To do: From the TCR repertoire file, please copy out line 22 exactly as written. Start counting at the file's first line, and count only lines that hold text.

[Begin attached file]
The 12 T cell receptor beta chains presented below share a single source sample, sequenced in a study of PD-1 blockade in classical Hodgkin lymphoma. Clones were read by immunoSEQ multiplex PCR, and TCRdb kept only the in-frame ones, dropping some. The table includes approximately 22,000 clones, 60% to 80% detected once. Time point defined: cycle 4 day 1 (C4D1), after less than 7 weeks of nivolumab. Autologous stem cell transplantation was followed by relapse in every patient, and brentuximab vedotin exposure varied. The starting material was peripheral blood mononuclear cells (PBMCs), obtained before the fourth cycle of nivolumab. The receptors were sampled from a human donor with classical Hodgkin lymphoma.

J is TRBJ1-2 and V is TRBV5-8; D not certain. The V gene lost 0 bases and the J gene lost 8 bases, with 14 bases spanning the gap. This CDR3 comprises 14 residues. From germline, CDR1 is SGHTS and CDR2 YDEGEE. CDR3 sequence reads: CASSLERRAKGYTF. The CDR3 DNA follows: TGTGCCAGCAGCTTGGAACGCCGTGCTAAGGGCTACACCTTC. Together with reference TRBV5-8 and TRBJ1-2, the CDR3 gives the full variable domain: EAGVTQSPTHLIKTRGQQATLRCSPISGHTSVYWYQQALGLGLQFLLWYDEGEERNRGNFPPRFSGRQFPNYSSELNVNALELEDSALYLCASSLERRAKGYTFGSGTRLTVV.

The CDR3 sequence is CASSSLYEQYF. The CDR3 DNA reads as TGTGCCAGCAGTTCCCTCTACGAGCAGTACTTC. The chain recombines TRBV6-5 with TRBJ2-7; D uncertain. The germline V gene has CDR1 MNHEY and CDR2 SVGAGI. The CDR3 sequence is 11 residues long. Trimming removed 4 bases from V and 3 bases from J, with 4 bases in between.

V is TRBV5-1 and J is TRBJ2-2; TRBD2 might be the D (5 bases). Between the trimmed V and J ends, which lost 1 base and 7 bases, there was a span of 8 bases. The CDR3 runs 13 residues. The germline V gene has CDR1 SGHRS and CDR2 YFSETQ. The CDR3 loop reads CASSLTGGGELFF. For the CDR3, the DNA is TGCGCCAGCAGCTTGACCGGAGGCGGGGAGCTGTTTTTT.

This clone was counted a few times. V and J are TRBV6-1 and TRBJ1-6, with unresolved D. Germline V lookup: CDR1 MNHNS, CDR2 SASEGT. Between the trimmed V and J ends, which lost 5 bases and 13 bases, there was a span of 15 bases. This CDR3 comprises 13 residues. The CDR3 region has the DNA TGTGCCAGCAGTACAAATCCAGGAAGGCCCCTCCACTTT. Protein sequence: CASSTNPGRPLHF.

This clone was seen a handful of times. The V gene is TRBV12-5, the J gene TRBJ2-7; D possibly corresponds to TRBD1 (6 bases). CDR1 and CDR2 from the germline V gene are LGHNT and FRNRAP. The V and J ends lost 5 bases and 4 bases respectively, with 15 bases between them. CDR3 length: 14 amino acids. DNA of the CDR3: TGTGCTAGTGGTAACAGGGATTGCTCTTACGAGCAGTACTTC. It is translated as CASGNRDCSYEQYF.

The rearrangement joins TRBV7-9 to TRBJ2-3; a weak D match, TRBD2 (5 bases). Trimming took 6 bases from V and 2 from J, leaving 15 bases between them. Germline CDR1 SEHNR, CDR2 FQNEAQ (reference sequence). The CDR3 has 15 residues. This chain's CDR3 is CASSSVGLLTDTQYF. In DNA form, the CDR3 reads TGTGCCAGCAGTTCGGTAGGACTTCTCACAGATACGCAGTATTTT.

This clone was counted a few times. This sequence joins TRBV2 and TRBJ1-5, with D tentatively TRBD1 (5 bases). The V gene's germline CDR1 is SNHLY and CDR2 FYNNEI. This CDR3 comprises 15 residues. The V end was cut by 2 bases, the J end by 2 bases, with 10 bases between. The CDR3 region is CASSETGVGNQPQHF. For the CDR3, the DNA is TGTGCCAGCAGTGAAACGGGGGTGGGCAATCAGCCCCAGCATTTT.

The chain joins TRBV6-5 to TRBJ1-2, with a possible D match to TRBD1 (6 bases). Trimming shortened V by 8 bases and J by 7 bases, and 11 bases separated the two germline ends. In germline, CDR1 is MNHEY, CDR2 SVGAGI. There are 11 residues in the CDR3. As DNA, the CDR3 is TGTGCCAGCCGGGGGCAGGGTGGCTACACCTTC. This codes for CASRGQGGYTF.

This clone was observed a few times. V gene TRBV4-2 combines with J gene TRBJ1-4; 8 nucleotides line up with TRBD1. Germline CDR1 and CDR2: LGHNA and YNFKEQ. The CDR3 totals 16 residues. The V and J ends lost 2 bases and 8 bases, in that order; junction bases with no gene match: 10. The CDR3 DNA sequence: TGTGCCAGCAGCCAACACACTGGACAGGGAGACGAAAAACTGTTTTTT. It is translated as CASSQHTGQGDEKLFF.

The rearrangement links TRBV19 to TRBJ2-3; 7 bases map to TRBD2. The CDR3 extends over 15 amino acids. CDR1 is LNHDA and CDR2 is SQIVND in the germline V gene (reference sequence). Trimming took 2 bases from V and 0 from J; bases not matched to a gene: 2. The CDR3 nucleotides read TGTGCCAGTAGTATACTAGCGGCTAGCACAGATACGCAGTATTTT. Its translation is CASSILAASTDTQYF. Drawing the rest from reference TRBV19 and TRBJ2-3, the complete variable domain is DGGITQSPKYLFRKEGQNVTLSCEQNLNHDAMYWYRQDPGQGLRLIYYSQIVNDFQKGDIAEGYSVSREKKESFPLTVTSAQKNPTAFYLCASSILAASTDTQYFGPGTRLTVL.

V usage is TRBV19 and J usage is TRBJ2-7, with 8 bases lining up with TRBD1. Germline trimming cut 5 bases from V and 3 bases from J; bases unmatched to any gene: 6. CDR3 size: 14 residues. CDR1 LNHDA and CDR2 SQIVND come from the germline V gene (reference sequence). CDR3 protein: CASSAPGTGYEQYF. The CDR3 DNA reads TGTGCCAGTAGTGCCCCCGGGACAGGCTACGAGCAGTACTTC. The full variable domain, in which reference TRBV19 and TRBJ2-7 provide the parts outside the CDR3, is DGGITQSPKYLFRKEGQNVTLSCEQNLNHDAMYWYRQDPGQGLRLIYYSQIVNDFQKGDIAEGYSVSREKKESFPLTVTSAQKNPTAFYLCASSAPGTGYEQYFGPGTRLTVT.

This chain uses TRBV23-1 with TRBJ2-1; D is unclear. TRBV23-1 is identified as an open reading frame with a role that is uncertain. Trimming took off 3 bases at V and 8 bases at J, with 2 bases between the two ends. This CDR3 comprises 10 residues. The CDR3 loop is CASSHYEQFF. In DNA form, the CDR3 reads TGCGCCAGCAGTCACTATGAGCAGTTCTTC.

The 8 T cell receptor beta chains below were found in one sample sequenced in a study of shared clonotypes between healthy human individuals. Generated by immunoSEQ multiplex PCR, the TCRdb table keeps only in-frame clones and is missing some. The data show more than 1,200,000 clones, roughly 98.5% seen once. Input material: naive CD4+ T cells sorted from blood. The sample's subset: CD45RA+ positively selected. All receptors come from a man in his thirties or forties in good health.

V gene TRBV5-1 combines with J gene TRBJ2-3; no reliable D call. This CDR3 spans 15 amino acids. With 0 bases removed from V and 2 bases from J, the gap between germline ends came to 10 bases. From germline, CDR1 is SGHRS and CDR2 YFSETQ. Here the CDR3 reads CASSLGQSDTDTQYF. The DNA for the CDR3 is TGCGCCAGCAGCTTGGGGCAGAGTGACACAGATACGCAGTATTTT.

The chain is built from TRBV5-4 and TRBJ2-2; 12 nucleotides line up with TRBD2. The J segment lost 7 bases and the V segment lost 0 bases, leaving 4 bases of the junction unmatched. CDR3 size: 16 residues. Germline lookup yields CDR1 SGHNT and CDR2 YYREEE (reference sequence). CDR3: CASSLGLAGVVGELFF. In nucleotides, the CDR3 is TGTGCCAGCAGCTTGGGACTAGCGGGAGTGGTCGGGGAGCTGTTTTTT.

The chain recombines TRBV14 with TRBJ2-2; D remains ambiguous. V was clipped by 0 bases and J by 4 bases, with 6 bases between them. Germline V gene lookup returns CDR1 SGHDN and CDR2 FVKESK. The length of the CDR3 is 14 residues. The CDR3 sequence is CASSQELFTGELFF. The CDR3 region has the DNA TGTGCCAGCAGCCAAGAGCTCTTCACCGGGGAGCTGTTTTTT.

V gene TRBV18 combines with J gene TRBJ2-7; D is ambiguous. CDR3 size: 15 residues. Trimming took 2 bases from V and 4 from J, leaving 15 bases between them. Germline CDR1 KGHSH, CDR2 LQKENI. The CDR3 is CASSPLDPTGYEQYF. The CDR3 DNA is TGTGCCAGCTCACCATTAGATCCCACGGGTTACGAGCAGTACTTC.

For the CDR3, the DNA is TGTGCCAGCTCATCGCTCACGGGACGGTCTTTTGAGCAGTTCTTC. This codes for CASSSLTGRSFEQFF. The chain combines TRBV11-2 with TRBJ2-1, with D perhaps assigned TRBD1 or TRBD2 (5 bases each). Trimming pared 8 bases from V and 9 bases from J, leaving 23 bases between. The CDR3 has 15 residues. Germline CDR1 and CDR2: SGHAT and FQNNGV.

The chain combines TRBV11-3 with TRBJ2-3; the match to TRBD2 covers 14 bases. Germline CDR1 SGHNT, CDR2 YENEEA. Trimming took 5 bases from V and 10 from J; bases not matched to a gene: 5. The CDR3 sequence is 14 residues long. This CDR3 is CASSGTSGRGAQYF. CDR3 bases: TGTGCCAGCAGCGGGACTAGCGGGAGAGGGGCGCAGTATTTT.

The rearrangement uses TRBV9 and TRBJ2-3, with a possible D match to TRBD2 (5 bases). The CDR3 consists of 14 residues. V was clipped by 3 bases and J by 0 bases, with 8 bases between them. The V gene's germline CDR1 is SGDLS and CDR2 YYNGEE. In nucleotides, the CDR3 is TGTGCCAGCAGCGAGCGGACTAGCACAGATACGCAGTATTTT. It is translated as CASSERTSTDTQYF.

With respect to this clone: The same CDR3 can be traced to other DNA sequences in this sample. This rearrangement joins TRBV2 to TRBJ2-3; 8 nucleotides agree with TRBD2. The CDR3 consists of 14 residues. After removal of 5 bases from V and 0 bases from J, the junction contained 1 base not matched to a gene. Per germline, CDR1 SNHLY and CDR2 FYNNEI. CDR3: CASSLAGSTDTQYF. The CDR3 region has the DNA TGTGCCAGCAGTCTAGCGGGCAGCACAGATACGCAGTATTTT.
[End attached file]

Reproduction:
With respect to this clone: The same CDR3 can be traced to other DNA sequences in this sample. This rearrangement joins TRBV2 to TRBJ2-3; 8 nucleotides agree with TRBD2. The CDR3 consists of 14 residues. After removal of 5 bases from V and 0 bases from J, the junction contained 1 base not matched to a gene. Per germline, CDR1 SNHLY and CDR2 FYNNEI. CDR3: CASSLAGSTDTQYF. The CDR3 region has the DNA TGTGCCAGCAGTCTAGCGGGCAGCACAGATACGCAGTATTTT.